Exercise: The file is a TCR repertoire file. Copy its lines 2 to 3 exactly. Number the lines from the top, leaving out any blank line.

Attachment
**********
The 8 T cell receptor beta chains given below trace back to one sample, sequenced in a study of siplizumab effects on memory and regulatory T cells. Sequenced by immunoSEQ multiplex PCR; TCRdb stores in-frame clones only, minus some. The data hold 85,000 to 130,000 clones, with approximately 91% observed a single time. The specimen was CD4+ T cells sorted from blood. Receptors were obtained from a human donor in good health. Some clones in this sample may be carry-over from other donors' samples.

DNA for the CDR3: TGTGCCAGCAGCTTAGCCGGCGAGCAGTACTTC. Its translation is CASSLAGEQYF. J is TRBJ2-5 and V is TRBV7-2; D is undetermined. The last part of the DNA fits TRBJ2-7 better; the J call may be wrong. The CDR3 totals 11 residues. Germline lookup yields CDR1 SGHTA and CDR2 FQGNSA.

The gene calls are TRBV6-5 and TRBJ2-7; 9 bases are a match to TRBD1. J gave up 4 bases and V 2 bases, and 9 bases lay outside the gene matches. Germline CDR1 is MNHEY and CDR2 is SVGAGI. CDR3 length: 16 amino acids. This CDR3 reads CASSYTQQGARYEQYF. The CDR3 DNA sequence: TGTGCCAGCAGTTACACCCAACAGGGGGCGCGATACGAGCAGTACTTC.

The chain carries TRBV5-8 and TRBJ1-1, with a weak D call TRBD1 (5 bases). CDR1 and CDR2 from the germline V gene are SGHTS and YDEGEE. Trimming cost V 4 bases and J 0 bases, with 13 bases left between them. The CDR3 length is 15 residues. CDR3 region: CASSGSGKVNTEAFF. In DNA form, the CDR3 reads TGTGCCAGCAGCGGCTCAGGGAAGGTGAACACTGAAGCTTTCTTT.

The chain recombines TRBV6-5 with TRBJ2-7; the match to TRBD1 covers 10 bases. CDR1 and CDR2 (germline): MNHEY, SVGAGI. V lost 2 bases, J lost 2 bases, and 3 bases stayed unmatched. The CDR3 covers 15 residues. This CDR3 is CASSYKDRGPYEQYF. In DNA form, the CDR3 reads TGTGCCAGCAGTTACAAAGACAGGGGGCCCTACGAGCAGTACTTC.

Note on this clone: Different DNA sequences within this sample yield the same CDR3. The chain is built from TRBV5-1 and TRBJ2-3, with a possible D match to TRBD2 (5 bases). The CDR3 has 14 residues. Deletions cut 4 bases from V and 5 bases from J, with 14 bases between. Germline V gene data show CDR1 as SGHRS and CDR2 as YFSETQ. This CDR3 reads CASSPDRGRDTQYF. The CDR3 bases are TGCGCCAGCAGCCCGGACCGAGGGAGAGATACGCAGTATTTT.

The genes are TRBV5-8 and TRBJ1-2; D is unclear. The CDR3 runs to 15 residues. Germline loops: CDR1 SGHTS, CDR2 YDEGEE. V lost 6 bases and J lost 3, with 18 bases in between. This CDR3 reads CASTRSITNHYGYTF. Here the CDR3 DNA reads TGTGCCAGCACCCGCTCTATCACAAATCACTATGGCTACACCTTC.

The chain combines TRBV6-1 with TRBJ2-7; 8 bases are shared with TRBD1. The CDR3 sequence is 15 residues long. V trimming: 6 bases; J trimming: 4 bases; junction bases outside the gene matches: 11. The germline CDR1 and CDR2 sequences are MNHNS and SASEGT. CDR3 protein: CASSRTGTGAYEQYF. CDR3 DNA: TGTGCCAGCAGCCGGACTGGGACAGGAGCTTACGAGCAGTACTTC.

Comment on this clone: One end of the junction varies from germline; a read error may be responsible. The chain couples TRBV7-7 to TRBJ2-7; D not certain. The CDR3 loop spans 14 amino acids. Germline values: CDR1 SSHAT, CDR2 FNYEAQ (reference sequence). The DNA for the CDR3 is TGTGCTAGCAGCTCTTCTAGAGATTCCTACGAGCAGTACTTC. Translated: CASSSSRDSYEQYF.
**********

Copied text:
DNA for the CDR3: TGTGCCAGCAGCTTAGCCGGCGAGCAGTACTTC. Its translation is CASSLAGEQYF. J is TRBJ2-5 and V is TRBV7-2; D is undetermined. The last part of the DNA fits TRBJ2-7 better; the J call may be wrong. The CDR3 totals 11 residues. Germline lookup yields CDR1 SGHTA and CDR2 FQGNSA.

The gene calls are TRBV6-5 and TRBJ2-7; 9 bases are a match to TRBD1. J gave up 4 bases and V 2 bases, and 9 bases lay outside the gene matches. Germline CDR1 is MNHEY and CDR2 is SVGAGI. CDR3 length: 16 amino acids. This CDR3 reads CASSYTQQGARYEQYF. The CDR3 DNA sequence: TGTGCCAGCAGTTACACCCAACAGGGGGCGCGATACGAGCAGTACTTC.